I’m pretty sure that most of us were raised by parents who let us know that it’s rude to complain about food you didn’t prepare, and told us that if we were eating in someone else’s house we needed to try the food regardless of whether or not it was typically our favorite fare.
This grown man apparently missed that lesson (or has decided it doesn’t apply to him), but wait – that’s not even the worst part of this story.
He begins by telling us about his son, who sounds pretty impressive – he spent a lot of his school years traveling and learning another language, for one.
I (56M) have a son (28M) who spent a lot of time traveling overseas in his college years.
He went all around the world, including several trips to the Middle East, where he studied for his minor in Arabic language and literature.
Sometime in the past couple of years he found out that he’d fathered a son during his travels abroad and embraced the idea, having his son flown to the U.S. to spend summers and get to know him better.
A few years ago, my son found out that a woman he knew in Pakistan had a son (9M). She claimed this son was his, which I doubted. My son, however, believed her without question.
He asked this woman to send her son to the US to stay with my son so they could get to know each other. He has spent the last few summers here.
Recently he relocated to the States full time and attends an expensive private school. OP takes offense at this because he wants his son to get a DNA test (he refuses).
Recently, the boy moved in with my son fulltime, a decision I strongly urged against. My son enrolled him in the same private school we sent him to at that age, which is very expensive.
I have tried to support my son’s decision, but it has been hard. I really want my son to get a DNA test, but he stubbornly keeps refusing.
When “the boy” became homesick, OP’s son had the idea to create a Pakistani meal with him to remind him of home. They invited their family to come and enjoy it with them so that his son could see that they all respected Pakistani culture.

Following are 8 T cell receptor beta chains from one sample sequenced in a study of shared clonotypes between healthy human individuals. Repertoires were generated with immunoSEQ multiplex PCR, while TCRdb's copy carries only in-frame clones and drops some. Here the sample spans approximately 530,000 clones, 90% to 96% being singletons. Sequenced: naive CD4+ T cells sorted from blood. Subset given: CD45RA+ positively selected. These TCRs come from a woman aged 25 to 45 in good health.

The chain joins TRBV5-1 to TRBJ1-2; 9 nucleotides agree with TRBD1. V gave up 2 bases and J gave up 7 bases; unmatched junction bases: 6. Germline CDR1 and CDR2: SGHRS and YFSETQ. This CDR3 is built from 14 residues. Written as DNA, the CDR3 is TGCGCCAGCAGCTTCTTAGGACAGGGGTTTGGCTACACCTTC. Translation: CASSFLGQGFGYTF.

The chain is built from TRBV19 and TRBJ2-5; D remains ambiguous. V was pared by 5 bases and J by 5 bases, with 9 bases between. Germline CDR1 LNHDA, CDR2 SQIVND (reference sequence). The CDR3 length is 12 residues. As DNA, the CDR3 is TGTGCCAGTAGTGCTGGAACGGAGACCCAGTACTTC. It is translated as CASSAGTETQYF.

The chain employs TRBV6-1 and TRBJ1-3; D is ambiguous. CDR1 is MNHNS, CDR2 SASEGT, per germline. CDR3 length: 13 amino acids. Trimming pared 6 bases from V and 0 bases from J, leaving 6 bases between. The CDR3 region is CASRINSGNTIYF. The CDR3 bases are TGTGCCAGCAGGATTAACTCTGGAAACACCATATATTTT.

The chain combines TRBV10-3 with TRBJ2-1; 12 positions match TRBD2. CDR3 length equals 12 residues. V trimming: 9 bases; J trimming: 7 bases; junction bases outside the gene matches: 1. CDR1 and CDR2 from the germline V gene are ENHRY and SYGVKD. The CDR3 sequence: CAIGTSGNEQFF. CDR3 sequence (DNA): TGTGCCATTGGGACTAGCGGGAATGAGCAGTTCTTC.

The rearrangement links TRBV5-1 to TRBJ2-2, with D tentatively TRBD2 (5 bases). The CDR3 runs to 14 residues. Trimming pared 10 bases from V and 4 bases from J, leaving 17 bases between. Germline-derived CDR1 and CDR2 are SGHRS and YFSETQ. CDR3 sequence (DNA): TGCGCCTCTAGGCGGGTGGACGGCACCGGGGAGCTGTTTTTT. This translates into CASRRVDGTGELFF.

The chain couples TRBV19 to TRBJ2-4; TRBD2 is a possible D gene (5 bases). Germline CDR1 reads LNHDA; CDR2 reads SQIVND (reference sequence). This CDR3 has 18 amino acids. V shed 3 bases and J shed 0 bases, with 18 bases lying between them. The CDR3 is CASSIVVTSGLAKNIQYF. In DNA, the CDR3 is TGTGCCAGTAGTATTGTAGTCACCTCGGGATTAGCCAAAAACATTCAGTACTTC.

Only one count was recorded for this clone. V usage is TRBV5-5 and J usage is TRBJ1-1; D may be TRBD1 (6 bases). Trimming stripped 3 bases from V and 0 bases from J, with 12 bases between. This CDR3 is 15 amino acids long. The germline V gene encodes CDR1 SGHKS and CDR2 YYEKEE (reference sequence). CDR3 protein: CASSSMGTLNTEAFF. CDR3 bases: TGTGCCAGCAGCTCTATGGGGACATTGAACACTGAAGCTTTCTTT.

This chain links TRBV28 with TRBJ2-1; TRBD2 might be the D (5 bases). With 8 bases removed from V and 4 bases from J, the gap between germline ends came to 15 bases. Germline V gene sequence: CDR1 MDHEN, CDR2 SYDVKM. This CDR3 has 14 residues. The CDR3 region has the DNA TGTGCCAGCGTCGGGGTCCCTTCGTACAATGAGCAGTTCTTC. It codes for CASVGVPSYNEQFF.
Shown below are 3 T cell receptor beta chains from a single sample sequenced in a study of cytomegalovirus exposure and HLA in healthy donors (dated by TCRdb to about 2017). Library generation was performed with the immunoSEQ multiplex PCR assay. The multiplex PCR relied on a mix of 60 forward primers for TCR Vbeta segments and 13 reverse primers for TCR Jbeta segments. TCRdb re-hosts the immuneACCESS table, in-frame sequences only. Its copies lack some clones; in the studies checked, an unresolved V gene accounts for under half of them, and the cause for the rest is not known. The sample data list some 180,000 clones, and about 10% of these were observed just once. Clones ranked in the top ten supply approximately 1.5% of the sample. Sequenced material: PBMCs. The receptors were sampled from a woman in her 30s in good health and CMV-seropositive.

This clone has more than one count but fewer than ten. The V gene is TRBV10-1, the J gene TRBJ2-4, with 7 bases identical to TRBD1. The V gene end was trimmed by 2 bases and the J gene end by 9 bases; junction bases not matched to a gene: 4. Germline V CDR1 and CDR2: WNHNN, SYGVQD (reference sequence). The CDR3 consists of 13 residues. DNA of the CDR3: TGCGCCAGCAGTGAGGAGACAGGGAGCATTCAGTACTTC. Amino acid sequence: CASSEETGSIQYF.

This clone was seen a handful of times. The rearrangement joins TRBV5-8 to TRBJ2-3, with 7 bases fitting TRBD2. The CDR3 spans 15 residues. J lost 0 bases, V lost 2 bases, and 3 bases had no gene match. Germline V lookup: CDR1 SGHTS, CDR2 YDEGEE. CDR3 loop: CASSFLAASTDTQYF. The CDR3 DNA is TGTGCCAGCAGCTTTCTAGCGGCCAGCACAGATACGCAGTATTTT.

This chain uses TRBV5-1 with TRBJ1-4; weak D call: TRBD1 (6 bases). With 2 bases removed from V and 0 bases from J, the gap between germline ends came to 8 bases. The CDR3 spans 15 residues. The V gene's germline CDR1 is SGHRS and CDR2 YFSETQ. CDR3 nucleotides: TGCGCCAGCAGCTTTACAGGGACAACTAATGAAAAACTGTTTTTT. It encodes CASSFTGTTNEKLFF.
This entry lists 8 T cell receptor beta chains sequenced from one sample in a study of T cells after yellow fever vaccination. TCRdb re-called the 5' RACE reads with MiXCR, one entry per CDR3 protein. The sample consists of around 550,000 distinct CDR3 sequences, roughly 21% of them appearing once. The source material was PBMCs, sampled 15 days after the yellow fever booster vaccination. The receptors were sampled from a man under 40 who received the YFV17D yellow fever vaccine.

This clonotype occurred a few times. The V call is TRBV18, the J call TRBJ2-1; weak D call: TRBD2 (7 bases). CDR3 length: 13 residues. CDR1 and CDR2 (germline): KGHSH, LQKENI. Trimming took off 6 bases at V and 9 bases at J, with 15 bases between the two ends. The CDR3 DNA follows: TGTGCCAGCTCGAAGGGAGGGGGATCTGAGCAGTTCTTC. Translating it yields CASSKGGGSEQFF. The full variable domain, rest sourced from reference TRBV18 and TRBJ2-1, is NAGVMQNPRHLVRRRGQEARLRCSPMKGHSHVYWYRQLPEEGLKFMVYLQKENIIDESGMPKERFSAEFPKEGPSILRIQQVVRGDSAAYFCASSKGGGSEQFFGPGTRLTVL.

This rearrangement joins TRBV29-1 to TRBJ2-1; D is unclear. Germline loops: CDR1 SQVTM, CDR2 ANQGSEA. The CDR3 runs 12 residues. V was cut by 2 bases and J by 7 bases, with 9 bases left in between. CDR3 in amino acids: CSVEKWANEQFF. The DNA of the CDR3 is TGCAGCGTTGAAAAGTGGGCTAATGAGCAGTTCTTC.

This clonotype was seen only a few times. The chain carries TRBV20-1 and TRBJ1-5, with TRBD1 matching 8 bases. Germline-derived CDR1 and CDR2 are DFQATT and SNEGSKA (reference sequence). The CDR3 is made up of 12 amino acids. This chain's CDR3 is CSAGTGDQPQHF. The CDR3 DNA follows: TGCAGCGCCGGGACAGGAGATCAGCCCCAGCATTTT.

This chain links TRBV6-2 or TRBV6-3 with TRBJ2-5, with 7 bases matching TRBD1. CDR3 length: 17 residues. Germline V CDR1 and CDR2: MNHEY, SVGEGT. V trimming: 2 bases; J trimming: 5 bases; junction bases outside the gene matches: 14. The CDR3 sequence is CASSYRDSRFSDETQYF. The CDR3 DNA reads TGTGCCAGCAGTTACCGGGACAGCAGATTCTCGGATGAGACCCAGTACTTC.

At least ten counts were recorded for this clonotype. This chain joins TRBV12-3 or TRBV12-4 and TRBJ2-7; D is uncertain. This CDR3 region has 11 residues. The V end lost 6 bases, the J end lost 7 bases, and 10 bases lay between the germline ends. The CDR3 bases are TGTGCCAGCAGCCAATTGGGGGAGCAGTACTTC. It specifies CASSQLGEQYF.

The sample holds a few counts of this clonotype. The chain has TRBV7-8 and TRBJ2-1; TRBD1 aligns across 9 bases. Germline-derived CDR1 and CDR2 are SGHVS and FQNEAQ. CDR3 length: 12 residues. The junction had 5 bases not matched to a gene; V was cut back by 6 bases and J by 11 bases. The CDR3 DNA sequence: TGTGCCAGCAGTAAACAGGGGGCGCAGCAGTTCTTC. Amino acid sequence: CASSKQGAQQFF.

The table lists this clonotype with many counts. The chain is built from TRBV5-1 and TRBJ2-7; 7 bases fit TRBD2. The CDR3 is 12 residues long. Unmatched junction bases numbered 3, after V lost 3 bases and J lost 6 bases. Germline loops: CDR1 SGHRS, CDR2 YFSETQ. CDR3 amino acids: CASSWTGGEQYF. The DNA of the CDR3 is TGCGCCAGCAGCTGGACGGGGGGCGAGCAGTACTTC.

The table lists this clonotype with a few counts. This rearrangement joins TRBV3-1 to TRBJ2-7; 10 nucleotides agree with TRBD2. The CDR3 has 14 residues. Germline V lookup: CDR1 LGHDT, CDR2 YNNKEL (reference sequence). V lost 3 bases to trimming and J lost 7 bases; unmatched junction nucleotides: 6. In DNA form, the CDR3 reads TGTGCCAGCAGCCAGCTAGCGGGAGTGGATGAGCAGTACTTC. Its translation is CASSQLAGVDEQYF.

This was too much for OP to do, because he doesn’t like “spices” and especially not “weird spices” that might have been in the bread.
Recently, things came to a head at a family dinner my son invited us to. He said the boy was feeling homesick, so they cooked Pakistani food together. My son wanted the whole family to eat this food, because he said it would make the boy feel like he and his culture were accepted by the whole family.
Now, I don’t like Middle Eastern food. I don’t like strong spices. My son begged me to just try some of it, or to at least eat the bread they made. The bread had flecks of all kinds of weird spices on it though, so I refused.
OP’s son begged him to just try some of the food, and also to make his grandson feel more welcome – to which OP blew up that he wasn’t even sure he was his grandson.
His son got angry (duh) and OP ended up leaving his wife there and going home.
My son got mad and asked me to please eat something just to “make your grandson happy.” He pulled me aside for this, so the boy wasn’t present to hear our conversation.
I told my son that I have no proof he is my grandson, and even if I did, I shouldn’t have to eat food I don’t like. My son called me a selfish, stubborn A and then asked me to leave. So, I did. My wife stayed though.
OP is doubling down, saying that refusing food he doesn’t enjoy doesn’t make him a jerk, but even his wife agrees that he could have at least tried a few bites to make everyone happy.
My wife agrees with me that I shouldn’t have to eat food I don’t like, but she said I could have at least tried a bite to appease our son. She thinks I was just being stubborn to be stubborn. I wasn’t though. I don’t like Middle Eastern food, that’s all.
How can I be the A for that? Still, my son isn’t speaking to me right now. Should I have just tried some bread?
What’s Reddit have to say? Let’s find out!
The top comment makes two good points – that Pakistan isn’t in the Middle East and also that most adults can handle a few bites of food that isn’t their favorite for the sake of manners.
Others who also have spice aversions confirmed that they would try food made by a loved one, so maybe that’s the real problem.
The real issue is obviously how OP treats his grandson.
It’s way past time OP accept the reality of the situation.
Many people felt as if we aren’t getting the whole story, given the narrator.
This guy is a real piece of work. I don’t have many kind thoughts to spare for a middle-aged man who throws a fit about “flecks” in his bread.
What about you? Would you have taken a few bites and shut up? Tell us why or why not in the comments!